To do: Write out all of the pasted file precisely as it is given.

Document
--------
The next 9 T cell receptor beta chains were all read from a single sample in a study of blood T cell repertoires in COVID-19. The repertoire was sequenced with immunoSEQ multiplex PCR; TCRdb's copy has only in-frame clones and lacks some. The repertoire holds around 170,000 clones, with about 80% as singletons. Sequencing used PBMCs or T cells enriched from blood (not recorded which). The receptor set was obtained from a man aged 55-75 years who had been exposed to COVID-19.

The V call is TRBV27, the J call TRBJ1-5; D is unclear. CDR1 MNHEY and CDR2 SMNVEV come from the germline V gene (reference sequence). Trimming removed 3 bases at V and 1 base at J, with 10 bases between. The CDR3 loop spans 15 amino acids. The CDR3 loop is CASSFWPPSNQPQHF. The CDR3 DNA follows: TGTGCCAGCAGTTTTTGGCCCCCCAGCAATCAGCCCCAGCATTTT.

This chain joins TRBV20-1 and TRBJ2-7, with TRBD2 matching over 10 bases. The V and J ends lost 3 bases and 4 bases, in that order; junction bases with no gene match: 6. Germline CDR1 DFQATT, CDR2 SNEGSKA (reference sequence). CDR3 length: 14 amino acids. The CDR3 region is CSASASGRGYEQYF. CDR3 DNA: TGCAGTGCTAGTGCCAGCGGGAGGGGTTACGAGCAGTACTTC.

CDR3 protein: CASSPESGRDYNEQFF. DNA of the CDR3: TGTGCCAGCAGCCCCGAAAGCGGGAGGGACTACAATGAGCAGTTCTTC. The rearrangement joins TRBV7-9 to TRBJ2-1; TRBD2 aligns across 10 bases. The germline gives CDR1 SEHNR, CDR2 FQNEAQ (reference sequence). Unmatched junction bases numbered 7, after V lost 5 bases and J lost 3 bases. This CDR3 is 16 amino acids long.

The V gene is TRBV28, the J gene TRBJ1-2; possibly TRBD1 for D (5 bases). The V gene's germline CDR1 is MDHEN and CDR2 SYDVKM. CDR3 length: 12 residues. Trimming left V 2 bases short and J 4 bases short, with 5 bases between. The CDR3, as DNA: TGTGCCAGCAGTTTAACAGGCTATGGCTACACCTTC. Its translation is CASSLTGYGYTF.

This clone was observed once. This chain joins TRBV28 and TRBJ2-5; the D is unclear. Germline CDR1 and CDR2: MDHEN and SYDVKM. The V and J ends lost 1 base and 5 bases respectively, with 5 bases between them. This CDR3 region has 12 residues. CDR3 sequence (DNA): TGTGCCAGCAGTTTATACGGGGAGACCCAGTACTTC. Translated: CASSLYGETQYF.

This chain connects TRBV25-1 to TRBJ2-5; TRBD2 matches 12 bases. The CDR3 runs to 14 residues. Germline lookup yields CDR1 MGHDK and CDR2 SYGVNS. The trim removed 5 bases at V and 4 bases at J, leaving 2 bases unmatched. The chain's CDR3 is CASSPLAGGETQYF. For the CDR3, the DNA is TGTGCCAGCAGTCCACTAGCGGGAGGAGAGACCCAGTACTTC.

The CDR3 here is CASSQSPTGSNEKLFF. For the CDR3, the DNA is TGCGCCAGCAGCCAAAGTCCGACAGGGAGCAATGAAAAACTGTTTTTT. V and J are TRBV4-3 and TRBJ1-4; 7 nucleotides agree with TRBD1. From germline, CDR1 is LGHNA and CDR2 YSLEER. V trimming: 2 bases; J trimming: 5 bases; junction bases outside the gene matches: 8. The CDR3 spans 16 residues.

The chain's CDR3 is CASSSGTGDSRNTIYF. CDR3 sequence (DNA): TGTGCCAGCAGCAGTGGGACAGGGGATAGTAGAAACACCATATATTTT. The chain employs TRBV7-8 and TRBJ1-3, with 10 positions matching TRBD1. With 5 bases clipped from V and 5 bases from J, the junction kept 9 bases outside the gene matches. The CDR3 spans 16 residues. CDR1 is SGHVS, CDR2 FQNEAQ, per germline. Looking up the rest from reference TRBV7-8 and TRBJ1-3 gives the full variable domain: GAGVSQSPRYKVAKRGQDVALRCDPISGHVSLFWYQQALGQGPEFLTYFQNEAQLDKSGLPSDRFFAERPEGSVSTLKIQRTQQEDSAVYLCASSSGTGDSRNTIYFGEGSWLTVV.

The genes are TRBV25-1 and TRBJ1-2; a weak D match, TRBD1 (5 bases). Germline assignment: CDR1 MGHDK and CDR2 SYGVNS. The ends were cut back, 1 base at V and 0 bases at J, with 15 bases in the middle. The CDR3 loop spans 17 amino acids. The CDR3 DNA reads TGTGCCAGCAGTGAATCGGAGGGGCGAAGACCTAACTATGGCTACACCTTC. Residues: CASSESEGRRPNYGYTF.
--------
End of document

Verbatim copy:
The next 9 T cell receptor beta chains were all read from a single sample in a study of blood T cell repertoires in COVID-19. The repertoire was sequenced with immunoSEQ multiplex PCR; TCRdb's copy has only in-frame clones and lacks some. The repertoire holds around 170,000 clones, with about 80% as singletons. Sequencing used PBMCs or T cells enriched from blood (not recorded which). The receptor set was obtained from a man aged 55-75 years who had been exposed to COVID-19.

The V call is TRBV27, the J call TRBJ1-5; D is unclear. CDR1 MNHEY and CDR2 SMNVEV come from the germline V gene (reference sequence). Trimming removed 3 bases at V and 1 base at J, with 10 bases between. The CDR3 loop spans 15 amino acids. The CDR3 loop is CASSFWPPSNQPQHF. The CDR3 DNA follows: TGTGCCAGCAGTTTTTGGCCCCCCAGCAATCAGCCCCAGCATTTT.

This chain joins TRBV20-1 and TRBJ2-7, with TRBD2 matching over 10 bases. The V and J ends lost 3 bases and 4 bases, in that order; junction bases with no gene match: 6. Germline CDR1 DFQATT, CDR2 SNEGSKA (reference sequence). CDR3 length: 14 amino acids. The CDR3 region is CSASASGRGYEQYF. CDR3 DNA: TGCAGTGCTAGTGCCAGCGGGAGGGGTTACGAGCAGTACTTC.

CDR3 protein: CASSPESGRDYNEQFF. DNA of the CDR3: TGTGCCAGCAGCCCCGAAAGCGGGAGGGACTACAATGAGCAGTTCTTC. The rearrangement joins TRBV7-9 to TRBJ2-1; TRBD2 aligns across 10 bases. The germline gives CDR1 SEHNR, CDR2 FQNEAQ (reference sequence). Unmatched junction bases numbered 7, after V lost 5 bases and J lost 3 bases. This CDR3 is 16 amino acids long.

The V gene is TRBV28, the J gene TRBJ1-2; possibly TRBD1 for D (5 bases). The V gene's germline CDR1 is MDHEN and CDR2 SYDVKM. CDR3 length: 12 residues. Trimming left V 2 bases short and J 4 bases short, with 5 bases between. The CDR3, as DNA: TGTGCCAGCAGTTTAACAGGCTATGGCTACACCTTC. Its translation is CASSLTGYGYTF.

This clone was observed once. This chain joins TRBV28 and TRBJ2-5; the D is unclear. Germline CDR1 and CDR2: MDHEN and SYDVKM. The V and J ends lost 1 base and 5 bases respectively, with 5 bases between them. This CDR3 region has 12 residues. CDR3 sequence (DNA): TGTGCCAGCAGTTTATACGGGGAGACCCAGTACTTC. Translated: CASSLYGETQYF.

This chain connects TRBV25-1 to TRBJ2-5; TRBD2 matches 12 bases. The CDR3 runs to 14 residues. Germline lookup yields CDR1 MGHDK and CDR2 SYGVNS. The trim removed 5 bases at V and 4 bases at J, leaving 2 bases unmatched. The chain's CDR3 is CASSPLAGGETQYF. For the CDR3, the DNA is TGTGCCAGCAGTCCACTAGCGGGAGGAGAGACCCAGTACTTC.

The CDR3 here is CASSQSPTGSNEKLFF. For the CDR3, the DNA is TGCGCCAGCAGCCAAAGTCCGACAGGGAGCAATGAAAAACTGTTTTTT. V and J are TRBV4-3 and TRBJ1-4; 7 nucleotides agree with TRBD1. From germline, CDR1 is LGHNA and CDR2 YSLEER. V trimming: 2 bases; J trimming: 5 bases; junction bases outside the gene matches: 8. The CDR3 spans 16 residues.

The chain's CDR3 is CASSSGTGDSRNTIYF. CDR3 sequence (DNA): TGTGCCAGCAGCAGTGGGACAGGGGATAGTAGAAACACCATATATTTT. The chain employs TRBV7-8 and TRBJ1-3, with 10 positions matching TRBD1. With 5 bases clipped from V and 5 bases from J, the junction kept 9 bases outside the gene matches. The CDR3 spans 16 residues. CDR1 is SGHVS, CDR2 FQNEAQ, per germline. Looking up the rest from reference TRBV7-8 and TRBJ1-3 gives the full variable domain: GAGVSQSPRYKVAKRGQDVALRCDPISGHVSLFWYQQALGQGPEFLTYFQNEAQLDKSGLPSDRFFAERPEGSVSTLKIQRTQQEDSAVYLCASSSGTGDSRNTIYFGEGSWLTVV.

The genes are TRBV25-1 and TRBJ1-2; a weak D match, TRBD1 (5 bases). Germline assignment: CDR1 MGHDK and CDR2 SYGVNS. The ends were cut back, 1 base at V and 0 bases at J, with 15 bases in the middle. The CDR3 loop spans 17 amino acids. The CDR3 DNA reads TGTGCCAGCAGTGAATCGGAGGGGCGAAGACCTAACTATGGCTACACCTTC. Residues: CASSESEGRRPNYGYTF.